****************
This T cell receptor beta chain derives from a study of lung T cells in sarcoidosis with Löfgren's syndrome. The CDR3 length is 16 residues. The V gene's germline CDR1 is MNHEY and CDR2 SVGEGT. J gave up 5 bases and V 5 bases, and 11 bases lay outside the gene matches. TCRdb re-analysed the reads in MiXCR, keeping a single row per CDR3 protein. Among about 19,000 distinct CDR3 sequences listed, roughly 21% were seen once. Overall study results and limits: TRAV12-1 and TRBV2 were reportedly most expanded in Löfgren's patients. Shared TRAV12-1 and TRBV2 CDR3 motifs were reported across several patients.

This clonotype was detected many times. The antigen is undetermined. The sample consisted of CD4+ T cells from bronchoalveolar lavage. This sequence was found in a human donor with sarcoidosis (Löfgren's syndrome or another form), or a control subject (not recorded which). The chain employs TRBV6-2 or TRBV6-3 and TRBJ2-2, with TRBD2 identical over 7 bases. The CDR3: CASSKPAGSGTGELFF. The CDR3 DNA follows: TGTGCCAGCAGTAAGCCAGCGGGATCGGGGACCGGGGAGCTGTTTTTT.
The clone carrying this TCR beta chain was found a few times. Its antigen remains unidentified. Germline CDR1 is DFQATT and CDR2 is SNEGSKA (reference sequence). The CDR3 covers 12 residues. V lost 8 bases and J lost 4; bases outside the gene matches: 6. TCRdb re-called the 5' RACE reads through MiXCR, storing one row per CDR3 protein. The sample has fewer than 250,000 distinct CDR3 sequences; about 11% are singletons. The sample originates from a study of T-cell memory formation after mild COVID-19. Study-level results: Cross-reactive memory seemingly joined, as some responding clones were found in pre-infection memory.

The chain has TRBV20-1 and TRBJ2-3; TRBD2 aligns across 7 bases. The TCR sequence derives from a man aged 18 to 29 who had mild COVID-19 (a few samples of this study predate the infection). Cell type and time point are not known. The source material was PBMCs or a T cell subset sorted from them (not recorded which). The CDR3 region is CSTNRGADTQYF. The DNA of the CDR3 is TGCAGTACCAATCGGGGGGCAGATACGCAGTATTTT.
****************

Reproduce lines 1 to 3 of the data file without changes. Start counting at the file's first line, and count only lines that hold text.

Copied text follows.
This T cell receptor beta chain derives from a study of lung T cells in sarcoidosis with Löfgren's syndrome. The CDR3 length is 16 residues. The V gene's germline CDR1 is MNHEY and CDR2 SVGEGT. J gave up 5 bases and V 5 bases, and 11 bases lay outside the gene matches. TCRdb re-analysed the reads in MiXCR, keeping a single row per CDR3 protein. Among about 19,000 distinct CDR3 sequences listed, roughly 21% were seen once. Overall study results and limits: TRAV12-1 and TRBV2 were reportedly most expanded in Löfgren's patients. Shared TRAV12-1 and TRBV2 CDR3 motifs were reported across several patients.

This clonotype was detected many times. The antigen is undetermined. The sample consisted of CD4+ T cells from bronchoalveolar lavage. This sequence was found in a human donor with sarcoidosis (Löfgren's syndrome or another form), or a control subject (not recorded which). The chain employs TRBV6-2 or TRBV6-3 and TRBJ2-2, with TRBD2 identical over 7 bases. The CDR3: CASSKPAGSGTGELFF. The CDR3 DNA follows: TGTGCCAGCAGTAAGCCAGCGGGATCGGGGACCGGGGAGCTGTTTTTT.
The clone carrying this TCR beta chain was found a few times. Its antigen remains unidentified. Germline CDR1 is DFQATT and CDR2 is SNEGSKA (reference sequence). The CDR3 covers 12 residues. V lost 8 bases and J lost 4; bases outside the gene matches: 6. TCRdb re-called the 5' RACE reads through MiXCR, storing one row per CDR3 protein. The sample has fewer than 250,000 distinct CDR3 sequences; about 11% are singletons. The sample originates from a study of T-cell memory formation after mild COVID-19. Study-level results: Cross-reactive memory seemingly joined, as some responding clones were found in pre-infection memory.